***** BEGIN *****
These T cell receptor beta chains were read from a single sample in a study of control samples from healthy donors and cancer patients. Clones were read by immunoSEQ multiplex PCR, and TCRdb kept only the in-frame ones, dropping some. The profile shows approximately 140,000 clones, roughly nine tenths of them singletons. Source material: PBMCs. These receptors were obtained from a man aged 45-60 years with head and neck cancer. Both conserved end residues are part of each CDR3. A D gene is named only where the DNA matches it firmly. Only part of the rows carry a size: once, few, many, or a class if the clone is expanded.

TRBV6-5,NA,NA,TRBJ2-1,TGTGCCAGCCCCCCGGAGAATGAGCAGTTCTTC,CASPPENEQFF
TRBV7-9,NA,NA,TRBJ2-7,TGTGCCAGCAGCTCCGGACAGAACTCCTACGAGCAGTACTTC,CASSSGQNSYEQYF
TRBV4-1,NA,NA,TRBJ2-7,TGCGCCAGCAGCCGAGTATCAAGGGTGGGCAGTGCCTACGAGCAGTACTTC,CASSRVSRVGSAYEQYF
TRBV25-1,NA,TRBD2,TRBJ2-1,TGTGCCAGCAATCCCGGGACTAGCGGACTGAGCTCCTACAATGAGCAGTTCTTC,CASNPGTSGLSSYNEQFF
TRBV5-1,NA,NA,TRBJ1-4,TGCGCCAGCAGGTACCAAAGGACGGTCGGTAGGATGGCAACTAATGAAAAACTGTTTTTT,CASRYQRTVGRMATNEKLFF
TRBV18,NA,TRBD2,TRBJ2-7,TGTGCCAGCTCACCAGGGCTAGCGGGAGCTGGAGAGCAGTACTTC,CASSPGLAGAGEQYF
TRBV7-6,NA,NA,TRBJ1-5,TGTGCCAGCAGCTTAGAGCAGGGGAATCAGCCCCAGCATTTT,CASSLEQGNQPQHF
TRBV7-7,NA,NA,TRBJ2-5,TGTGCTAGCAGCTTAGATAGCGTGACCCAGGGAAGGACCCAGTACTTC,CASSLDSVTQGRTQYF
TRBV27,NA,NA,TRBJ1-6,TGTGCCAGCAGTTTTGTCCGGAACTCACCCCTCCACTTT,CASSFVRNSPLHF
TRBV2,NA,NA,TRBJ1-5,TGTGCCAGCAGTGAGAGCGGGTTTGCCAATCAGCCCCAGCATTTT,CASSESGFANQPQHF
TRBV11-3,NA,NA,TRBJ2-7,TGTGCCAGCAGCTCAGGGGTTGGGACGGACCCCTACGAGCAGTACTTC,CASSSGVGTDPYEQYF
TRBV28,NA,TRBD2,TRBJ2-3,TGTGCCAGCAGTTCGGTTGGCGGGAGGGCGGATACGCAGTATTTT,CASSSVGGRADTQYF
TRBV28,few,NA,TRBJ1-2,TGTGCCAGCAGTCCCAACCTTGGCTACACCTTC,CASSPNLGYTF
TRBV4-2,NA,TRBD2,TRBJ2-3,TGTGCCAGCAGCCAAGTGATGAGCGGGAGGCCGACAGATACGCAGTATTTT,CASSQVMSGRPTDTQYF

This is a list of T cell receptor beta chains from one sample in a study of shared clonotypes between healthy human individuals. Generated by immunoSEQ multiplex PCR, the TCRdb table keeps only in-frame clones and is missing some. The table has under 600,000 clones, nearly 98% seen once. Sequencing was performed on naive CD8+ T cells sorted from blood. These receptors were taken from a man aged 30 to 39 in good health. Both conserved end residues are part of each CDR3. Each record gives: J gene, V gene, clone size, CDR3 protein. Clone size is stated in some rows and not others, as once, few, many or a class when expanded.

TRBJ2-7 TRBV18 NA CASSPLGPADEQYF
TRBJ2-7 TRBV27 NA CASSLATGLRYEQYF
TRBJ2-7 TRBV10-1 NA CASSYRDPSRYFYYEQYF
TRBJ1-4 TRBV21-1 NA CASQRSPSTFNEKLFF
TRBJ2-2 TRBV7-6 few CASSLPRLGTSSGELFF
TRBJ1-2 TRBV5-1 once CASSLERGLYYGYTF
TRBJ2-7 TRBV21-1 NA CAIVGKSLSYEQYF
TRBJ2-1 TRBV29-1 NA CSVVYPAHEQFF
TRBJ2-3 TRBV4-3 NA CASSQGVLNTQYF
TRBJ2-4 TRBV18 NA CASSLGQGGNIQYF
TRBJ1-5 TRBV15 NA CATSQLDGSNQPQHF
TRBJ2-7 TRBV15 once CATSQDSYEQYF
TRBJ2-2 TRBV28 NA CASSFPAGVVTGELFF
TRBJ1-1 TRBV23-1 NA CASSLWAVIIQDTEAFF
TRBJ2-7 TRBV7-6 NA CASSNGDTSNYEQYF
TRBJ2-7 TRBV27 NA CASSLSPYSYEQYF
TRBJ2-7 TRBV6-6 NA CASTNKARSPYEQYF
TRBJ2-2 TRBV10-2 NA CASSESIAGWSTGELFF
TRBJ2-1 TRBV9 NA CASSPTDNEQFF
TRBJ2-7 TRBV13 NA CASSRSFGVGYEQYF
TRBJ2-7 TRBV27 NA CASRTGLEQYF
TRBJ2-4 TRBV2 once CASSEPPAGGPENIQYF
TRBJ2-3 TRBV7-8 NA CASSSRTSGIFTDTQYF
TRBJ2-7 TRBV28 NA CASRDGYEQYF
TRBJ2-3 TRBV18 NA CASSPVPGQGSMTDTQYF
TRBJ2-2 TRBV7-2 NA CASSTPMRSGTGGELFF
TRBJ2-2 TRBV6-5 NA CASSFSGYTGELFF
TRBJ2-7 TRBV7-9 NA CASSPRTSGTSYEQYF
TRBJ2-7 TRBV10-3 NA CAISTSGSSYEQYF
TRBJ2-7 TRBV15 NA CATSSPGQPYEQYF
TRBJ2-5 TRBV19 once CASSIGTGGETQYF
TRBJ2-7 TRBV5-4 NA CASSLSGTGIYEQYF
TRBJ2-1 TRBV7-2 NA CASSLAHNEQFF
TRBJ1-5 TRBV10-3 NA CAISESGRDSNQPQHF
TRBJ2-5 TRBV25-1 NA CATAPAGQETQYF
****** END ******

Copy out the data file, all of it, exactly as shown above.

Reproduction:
These T cell receptor beta chains were read from a single sample in a study of control samples from healthy donors and cancer patients. Clones were read by immunoSEQ multiplex PCR, and TCRdb kept only the in-frame ones, dropping some. The profile shows approximately 140,000 clones, roughly nine tenths of them singletons. Source material: PBMCs. These receptors were obtained from a man aged 45-60 years with head and neck cancer. Both conserved end residues are part of each CDR3. A D gene is named only where the DNA matches it firmly. Only part of the rows carry a size: once, few, many, or a class if the clone is expanded.

TRBV6-5,NA,NA,TRBJ2-1,TGTGCCAGCCCCCCGGAGAATGAGCAGTTCTTC,CASPPENEQFF
TRBV7-9,NA,NA,TRBJ2-7,TGTGCCAGCAGCTCCGGACAGAACTCCTACGAGCAGTACTTC,CASSSGQNSYEQYF
TRBV4-1,NA,NA,TRBJ2-7,TGCGCCAGCAGCCGAGTATCAAGGGTGGGCAGTGCCTACGAGCAGTACTTC,CASSRVSRVGSAYEQYF
TRBV25-1,NA,TRBD2,TRBJ2-1,TGTGCCAGCAATCCCGGGACTAGCGGACTGAGCTCCTACAATGAGCAGTTCTTC,CASNPGTSGLSSYNEQFF
TRBV5-1,NA,NA,TRBJ1-4,TGCGCCAGCAGGTACCAAAGGACGGTCGGTAGGATGGCAACTAATGAAAAACTGTTTTTT,CASRYQRTVGRMATNEKLFF
TRBV18,NA,TRBD2,TRBJ2-7,TGTGCCAGCTCACCAGGGCTAGCGGGAGCTGGAGAGCAGTACTTC,CASSPGLAGAGEQYF
TRBV7-6,NA,NA,TRBJ1-5,TGTGCCAGCAGCTTAGAGCAGGGGAATCAGCCCCAGCATTTT,CASSLEQGNQPQHF
TRBV7-7,NA,NA,TRBJ2-5,TGTGCTAGCAGCTTAGATAGCGTGACCCAGGGAAGGACCCAGTACTTC,CASSLDSVTQGRTQYF
TRBV27,NA,NA,TRBJ1-6,TGTGCCAGCAGTTTTGTCCGGAACTCACCCCTCCACTTT,CASSFVRNSPLHF
TRBV2,NA,NA,TRBJ1-5,TGTGCCAGCAGTGAGAGCGGGTTTGCCAATCAGCCCCAGCATTTT,CASSESGFANQPQHF
TRBV11-3,NA,NA,TRBJ2-7,TGTGCCAGCAGCTCAGGGGTTGGGACGGACCCCTACGAGCAGTACTTC,CASSSGVGTDPYEQYF
TRBV28,NA,TRBD2,TRBJ2-3,TGTGCCAGCAGTTCGGTTGGCGGGAGGGCGGATACGCAGTATTTT,CASSSVGGRADTQYF
TRBV28,few,NA,TRBJ1-2,TGTGCCAGCAGTCCCAACCTTGGCTACACCTTC,CASSPNLGYTF
TRBV4-2,NA,TRBD2,TRBJ2-3,TGTGCCAGCAGCCAAGTGATGAGCGGGAGGCCGACAGATACGCAGTATTTT,CASSQVMSGRPTDTQYF

This is a list of T cell receptor beta chains from one sample in a study of shared clonotypes between healthy human individuals. Generated by immunoSEQ multiplex PCR, the TCRdb table keeps only in-frame clones and is missing some. The table has under 600,000 clones, nearly 98% seen once. Sequencing was performed on naive CD8+ T cells sorted from blood. These receptors were taken from a man aged 30 to 39 in good health. Both conserved end residues are part of each CDR3. Each record gives: J gene, V gene, clone size, CDR3 protein. Clone size is stated in some rows and not others, as once, few, many or a class when expanded.

TRBJ2-7 TRBV18 NA CASSPLGPADEQYF
TRBJ2-7 TRBV27 NA CASSLATGLRYEQYF
TRBJ2-7 TRBV10-1 NA CASSYRDPSRYFYYEQYF
TRBJ1-4 TRBV21-1 NA CASQRSPSTFNEKLFF
TRBJ2-2 TRBV7-6 few CASSLPRLGTSSGELFF
TRBJ1-2 TRBV5-1 once CASSLERGLYYGYTF
TRBJ2-7 TRBV21-1 NA CAIVGKSLSYEQYF
TRBJ2-1 TRBV29-1 NA CSVVYPAHEQFF
TRBJ2-3 TRBV4-3 NA CASSQGVLNTQYF
TRBJ2-4 TRBV18 NA CASSLGQGGNIQYF
TRBJ1-5 TRBV15 NA CATSQLDGSNQPQHF
TRBJ2-7 TRBV15 once CATSQDSYEQYF
TRBJ2-2 TRBV28 NA CASSFPAGVVTGELFF
TRBJ1-1 TRBV23-1 NA CASSLWAVIIQDTEAFF
TRBJ2-7 TRBV7-6 NA CASSNGDTSNYEQYF
TRBJ2-7 TRBV27 NA CASSLSPYSYEQYF
TRBJ2-7 TRBV6-6 NA CASTNKARSPYEQYF
TRBJ2-2 TRBV10-2 NA CASSESIAGWSTGELFF
TRBJ2-1 TRBV9 NA CASSPTDNEQFF
TRBJ2-7 TRBV13 NA CASSRSFGVGYEQYF
TRBJ2-7 TRBV27 NA CASRTGLEQYF
TRBJ2-4 TRBV2 once CASSEPPAGGPENIQYF
TRBJ2-3 TRBV7-8 NA CASSSRTSGIFTDTQYF
TRBJ2-7 TRBV28 NA CASRDGYEQYF
TRBJ2-3 TRBV18 NA CASSPVPGQGSMTDTQYF
TRBJ2-2 TRBV7-2 NA CASSTPMRSGTGGELFF
TRBJ2-2 TRBV6-5 NA CASSFSGYTGELFF
TRBJ2-7 TRBV7-9 NA CASSPRTSGTSYEQYF
TRBJ2-7 TRBV10-3 NA CAISTSGSSYEQYF
TRBJ2-7 TRBV15 NA CATSSPGQPYEQYF
TRBJ2-5 TRBV19 once CASSIGTGGETQYF
TRBJ2-7 TRBV5-4 NA CASSLSGTGIYEQYF
TRBJ2-1 TRBV7-2 NA CASSLAHNEQFF
TRBJ1-5 TRBV10-3 NA CAISESGRDSNQPQHF
TRBJ2-5 TRBV25-1 NA CATAPAGQETQYF